Post-transplant lymphomas are almost always related to infection by the Epstein Barr Virus (EBV). Infection by the Epstein Barr Virus causes a transformation of B-cells (a type of lymphocyte or white blood cell) which becomes cancerous. In normal individuals other cells of the immune system can tackle the EBV infection, but for people with organ transplants, high doses of drugs that suppress the immune system must be administered. With nothing to control the infection, the chances of developing lymphomas increase.

What Factors Increase the Risk of Post-Transplant Lymphoma?

The two main factors that determine the chances of getting lymphoma are:
  • How much immunosuppressive treatment is required – The more the immunosuppression, the more the chances of EBV infection.
  • The status of EBV serology of the recipient of the transplant – If the individual has previously been infected by EBV (has a history of having had mono) the chances are that the body remembers the infection and the blood already has special proteins called antibodies that can identify and kill the virus. That can be tested by taking a blood sample.

How Do Post-Transplant Lymphomas Behave?

On average, if PTLD is going to occur, a typical time for it to do so is at about 6 months post transplant in solid organ transplant patients and 2–3 months in HSCT recipients, but it has been reported as soon as 1 week and as late as 10 years after transplant. 

Post-transplant lymphomas are usually different from the usual Non-Hodgkin lymphomas. The cancer cells of this lymphoma are of a mixture of different shapes and sizes. While most patients have involvement mainly of lymph nodes, other organs are very commonly affected as well – a phenomenon called ‘extranodal’ involvement. These include the brain, lungs and the intestines. The transplanted organ can also get involved.

How is Post-Transplant Lymphoma Treated?

Whenever possible, immunosuppressive treatment has to be reduced or stopped. In those who have small and localized disease, surgery or radiation may be attempted. If not, the first line of treatment is usually Rituxan (rituximab), a monoclonal antibody that specifically targets lymphoma cells. Only when this fails is chemotherapy attempted. Chemotherapy is deferred until necessary as in partially immunosuppressed individuals chemotherapy may further increase the risk of infections.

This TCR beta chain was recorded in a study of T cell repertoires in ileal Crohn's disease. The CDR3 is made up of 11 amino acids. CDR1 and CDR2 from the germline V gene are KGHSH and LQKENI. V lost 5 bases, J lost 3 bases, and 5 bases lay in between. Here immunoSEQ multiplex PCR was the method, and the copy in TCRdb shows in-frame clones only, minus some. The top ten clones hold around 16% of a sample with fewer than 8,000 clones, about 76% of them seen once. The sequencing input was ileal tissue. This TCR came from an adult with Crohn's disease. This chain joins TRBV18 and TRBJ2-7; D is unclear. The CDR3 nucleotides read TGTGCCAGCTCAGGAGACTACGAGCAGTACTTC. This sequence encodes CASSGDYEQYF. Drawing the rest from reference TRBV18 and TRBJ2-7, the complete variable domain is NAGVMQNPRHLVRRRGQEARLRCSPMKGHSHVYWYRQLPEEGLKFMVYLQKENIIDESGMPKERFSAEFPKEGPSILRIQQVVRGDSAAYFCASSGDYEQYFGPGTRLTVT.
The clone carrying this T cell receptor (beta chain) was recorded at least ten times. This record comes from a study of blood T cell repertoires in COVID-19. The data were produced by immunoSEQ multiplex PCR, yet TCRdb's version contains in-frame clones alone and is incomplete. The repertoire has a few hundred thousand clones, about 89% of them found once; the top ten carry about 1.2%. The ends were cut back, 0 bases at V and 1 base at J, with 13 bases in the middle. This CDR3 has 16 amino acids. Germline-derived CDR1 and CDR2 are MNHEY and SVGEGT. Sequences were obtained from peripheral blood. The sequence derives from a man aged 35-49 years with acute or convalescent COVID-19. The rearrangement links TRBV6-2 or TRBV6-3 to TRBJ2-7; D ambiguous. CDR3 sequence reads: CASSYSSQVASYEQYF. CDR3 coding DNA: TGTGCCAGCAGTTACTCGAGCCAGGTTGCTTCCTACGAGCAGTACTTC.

In those who develop lymphomas after bone marrow transplants, donor leukocyte transfusions can be highly effective.

What are the Outcomes with Post-Transplant Lymphomas?

In general, PTLD is a major cause of illness and death, historically with published mortality rates up to 40–70 percent in patients with solid organ transplants and 90 percent in patients post HSCT. Non-Hodgkin lymphomas occurring after organ transplants have a poorer outcome than other NHLs. Another published figure has been that around 60-80% ultimately succumb to their lymphoma. However, the use of Rituxan has changed the survival rate, and some individuals do fare a lot better and may get cured.

Involvement of other organs, especially the brain, has a poor prognosis.

Sources
He, G., Wang, C., Tan, H., and S. He. Rituximab after autologous stem cell transplantation enhances survival of B-cell lymphoma patients: a meta-analysis and systematic review. Transplant Proceedings. 2015. 47(2):517-22.

 

Life Phases of Post-Transplant

Once you LEARN about the higher risk of cancer in organ transplant patients and can LOOK for the signs that give early warning to cancer types common to your type of organ transplant, its time to face and understand how to LIVE through the life cycle of cancer.  That will include...

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    DISCLAIMER: The content of this TRIO post-transplant cancer Web site is not influenced by sponsors. The site is designed primarily for use by transplant recipients and their supporters. The information contained herein should NOT be used as a substitute for the advice of an appropriately qualified and licensed physician or other health care provider. The information provided here is for educational and informational purposes only. In no way should it be considered as offering medical advice. Please check with your transplant team or a physician skilled in cancer and your organ type if you suspect you are ill.